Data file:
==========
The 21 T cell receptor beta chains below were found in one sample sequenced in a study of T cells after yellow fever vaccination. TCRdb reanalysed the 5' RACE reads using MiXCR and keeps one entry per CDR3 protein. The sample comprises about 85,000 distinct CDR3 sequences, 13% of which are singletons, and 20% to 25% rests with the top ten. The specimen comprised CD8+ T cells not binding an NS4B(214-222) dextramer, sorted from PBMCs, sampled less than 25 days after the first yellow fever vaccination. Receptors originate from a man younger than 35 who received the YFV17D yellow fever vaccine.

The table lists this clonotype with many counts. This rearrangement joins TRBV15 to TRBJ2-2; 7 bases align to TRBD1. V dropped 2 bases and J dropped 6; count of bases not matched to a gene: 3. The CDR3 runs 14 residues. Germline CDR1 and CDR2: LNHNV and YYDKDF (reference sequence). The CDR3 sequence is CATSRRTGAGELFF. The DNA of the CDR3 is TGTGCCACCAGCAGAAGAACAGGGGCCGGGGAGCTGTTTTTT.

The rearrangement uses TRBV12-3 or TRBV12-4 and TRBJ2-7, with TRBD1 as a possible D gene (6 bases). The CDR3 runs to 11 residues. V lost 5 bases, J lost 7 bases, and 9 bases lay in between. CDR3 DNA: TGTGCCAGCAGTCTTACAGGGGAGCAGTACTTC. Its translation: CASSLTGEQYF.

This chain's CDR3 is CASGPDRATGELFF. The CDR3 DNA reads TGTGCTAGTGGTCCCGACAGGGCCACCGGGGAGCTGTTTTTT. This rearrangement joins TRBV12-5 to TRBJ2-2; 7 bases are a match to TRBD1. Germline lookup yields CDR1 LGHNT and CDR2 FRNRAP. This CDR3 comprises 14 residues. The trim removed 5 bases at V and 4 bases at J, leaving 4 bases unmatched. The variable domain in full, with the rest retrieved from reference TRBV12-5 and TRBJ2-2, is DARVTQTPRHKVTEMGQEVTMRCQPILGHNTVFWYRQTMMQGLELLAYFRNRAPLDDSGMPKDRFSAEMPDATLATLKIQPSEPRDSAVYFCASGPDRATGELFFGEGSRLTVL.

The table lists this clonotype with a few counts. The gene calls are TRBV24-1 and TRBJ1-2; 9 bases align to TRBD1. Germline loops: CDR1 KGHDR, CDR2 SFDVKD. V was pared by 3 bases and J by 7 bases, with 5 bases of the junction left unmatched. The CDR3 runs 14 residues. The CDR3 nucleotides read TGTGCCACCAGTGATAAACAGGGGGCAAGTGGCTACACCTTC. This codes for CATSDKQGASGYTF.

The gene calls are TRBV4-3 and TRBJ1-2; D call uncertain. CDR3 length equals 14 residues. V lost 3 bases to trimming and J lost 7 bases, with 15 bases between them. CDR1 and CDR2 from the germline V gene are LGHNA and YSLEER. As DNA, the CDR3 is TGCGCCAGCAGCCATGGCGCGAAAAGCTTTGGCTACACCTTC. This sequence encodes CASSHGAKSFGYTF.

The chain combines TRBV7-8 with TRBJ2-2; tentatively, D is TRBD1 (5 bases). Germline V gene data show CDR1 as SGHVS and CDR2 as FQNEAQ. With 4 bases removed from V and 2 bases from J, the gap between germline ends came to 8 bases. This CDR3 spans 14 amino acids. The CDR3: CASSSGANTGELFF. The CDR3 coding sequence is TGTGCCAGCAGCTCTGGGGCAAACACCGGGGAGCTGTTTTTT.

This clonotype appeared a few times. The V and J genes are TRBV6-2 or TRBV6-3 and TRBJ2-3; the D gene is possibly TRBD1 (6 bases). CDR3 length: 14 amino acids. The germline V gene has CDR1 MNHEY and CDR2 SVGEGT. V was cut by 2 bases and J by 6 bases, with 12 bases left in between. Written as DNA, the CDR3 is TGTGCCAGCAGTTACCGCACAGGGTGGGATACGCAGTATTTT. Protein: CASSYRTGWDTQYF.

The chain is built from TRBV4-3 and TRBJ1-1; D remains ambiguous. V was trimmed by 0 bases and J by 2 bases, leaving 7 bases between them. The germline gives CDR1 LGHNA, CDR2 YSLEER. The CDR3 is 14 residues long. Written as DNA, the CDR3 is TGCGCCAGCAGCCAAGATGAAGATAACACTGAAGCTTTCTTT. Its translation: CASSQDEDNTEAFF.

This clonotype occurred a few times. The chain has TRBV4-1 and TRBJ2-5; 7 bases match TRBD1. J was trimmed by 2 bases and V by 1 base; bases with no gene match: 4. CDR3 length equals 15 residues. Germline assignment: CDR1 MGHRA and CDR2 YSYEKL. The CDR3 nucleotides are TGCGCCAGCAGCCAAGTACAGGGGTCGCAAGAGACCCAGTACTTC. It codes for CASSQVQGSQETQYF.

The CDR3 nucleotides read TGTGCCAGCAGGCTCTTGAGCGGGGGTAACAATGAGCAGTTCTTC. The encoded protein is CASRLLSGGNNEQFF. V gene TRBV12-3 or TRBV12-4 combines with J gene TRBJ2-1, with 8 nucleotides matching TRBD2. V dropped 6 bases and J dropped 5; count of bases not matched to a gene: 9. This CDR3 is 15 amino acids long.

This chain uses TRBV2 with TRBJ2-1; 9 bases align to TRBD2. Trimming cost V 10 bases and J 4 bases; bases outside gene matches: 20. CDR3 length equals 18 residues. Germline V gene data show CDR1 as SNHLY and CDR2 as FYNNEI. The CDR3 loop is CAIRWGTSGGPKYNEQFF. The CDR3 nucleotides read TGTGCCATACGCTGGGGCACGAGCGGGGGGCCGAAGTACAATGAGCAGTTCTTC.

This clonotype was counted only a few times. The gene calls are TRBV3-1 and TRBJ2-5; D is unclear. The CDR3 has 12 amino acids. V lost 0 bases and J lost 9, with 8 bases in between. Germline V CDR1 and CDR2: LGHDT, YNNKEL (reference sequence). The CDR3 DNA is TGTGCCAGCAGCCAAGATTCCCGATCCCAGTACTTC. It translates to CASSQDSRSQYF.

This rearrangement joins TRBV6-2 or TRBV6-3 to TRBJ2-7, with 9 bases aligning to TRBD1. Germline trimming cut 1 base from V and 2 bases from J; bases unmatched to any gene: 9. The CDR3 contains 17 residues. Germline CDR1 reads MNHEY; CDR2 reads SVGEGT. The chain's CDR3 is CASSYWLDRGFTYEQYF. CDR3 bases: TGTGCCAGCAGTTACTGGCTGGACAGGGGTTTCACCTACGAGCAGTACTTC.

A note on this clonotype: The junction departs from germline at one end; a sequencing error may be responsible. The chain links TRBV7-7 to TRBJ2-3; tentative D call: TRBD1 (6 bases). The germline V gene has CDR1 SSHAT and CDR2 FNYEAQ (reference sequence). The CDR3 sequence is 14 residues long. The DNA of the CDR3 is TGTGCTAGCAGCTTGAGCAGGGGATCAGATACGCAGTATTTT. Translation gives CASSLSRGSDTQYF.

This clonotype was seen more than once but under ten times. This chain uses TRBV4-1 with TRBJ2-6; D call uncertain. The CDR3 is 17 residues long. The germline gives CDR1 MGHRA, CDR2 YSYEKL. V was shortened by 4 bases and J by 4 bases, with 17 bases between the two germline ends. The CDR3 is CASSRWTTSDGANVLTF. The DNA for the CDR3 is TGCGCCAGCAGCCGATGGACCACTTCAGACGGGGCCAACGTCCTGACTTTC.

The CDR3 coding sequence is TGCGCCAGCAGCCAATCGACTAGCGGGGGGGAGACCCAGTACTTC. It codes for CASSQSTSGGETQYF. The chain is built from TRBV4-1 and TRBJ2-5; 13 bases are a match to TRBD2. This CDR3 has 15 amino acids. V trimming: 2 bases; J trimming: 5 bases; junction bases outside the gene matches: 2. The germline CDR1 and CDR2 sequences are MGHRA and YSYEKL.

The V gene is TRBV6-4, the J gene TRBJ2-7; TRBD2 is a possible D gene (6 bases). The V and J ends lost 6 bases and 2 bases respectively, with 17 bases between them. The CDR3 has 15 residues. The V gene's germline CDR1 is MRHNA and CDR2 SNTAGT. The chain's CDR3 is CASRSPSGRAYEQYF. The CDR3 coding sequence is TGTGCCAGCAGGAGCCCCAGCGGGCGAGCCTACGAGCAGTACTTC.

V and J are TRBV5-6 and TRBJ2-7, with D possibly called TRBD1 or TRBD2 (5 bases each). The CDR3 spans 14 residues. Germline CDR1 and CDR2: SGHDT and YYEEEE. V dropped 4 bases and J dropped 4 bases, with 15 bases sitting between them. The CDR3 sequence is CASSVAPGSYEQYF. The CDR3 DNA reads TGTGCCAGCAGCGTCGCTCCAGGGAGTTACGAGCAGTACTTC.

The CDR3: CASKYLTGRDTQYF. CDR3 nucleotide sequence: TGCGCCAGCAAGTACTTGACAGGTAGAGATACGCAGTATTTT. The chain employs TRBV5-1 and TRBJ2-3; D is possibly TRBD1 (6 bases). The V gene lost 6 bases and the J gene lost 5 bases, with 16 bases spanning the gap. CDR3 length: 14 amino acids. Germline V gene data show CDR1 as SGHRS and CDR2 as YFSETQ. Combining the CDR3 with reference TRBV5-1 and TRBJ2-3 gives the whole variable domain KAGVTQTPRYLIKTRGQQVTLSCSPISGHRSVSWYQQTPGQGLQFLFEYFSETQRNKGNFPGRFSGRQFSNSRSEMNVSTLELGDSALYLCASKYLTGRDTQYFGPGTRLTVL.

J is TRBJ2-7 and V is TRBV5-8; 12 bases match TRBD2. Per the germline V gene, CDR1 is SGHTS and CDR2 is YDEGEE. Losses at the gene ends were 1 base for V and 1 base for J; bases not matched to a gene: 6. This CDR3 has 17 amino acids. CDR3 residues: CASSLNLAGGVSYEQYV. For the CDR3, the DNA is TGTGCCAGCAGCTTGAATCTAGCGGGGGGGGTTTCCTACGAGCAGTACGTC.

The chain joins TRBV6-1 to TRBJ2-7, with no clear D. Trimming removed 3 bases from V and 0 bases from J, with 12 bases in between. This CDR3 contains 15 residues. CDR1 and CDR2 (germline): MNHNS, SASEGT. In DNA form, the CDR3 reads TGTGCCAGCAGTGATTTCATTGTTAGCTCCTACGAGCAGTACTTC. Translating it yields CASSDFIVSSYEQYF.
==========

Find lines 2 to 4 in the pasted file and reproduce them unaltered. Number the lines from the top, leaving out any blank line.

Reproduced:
The table lists this clonotype with many counts. This rearrangement joins TRBV15 to TRBJ2-2; 7 bases align to TRBD1. V dropped 2 bases and J dropped 6; count of bases not matched to a gene: 3. The CDR3 runs 14 residues. Germline CDR1 and CDR2: LNHNV and YYDKDF (reference sequence). The CDR3 sequence is CATSRRTGAGELFF. The DNA of the CDR3 is TGTGCCACCAGCAGAAGAACAGGGGCCGGGGAGCTGTTTTTT.

The rearrangement uses TRBV12-3 or TRBV12-4 and TRBJ2-7, with TRBD1 as a possible D gene (6 bases). The CDR3 runs to 11 residues. V lost 5 bases, J lost 7 bases, and 9 bases lay in between. CDR3 DNA: TGTGCCAGCAGTCTTACAGGGGAGCAGTACTTC. Its translation: CASSLTGEQYF.

This chain's CDR3 is CASGPDRATGELFF. The CDR3 DNA reads TGTGCTAGTGGTCCCGACAGGGCCACCGGGGAGCTGTTTTTT. This rearrangement joins TRBV12-5 to TRBJ2-2; 7 bases are a match to TRBD1. Germline lookup yields CDR1 LGHNT and CDR2 FRNRAP. This CDR3 comprises 14 residues. The trim removed 5 bases at V and 4 bases at J, leaving 4 bases unmatched. The variable domain in full, with the rest retrieved from reference TRBV12-5 and TRBJ2-2, is DARVTQTPRHKVTEMGQEVTMRCQPILGHNTVFWYRQTMMQGLELLAYFRNRAPLDDSGMPKDRFSAEMPDATLATLKIQPSEPRDSAVYFCASGPDRATGELFFGEGSRLTVL.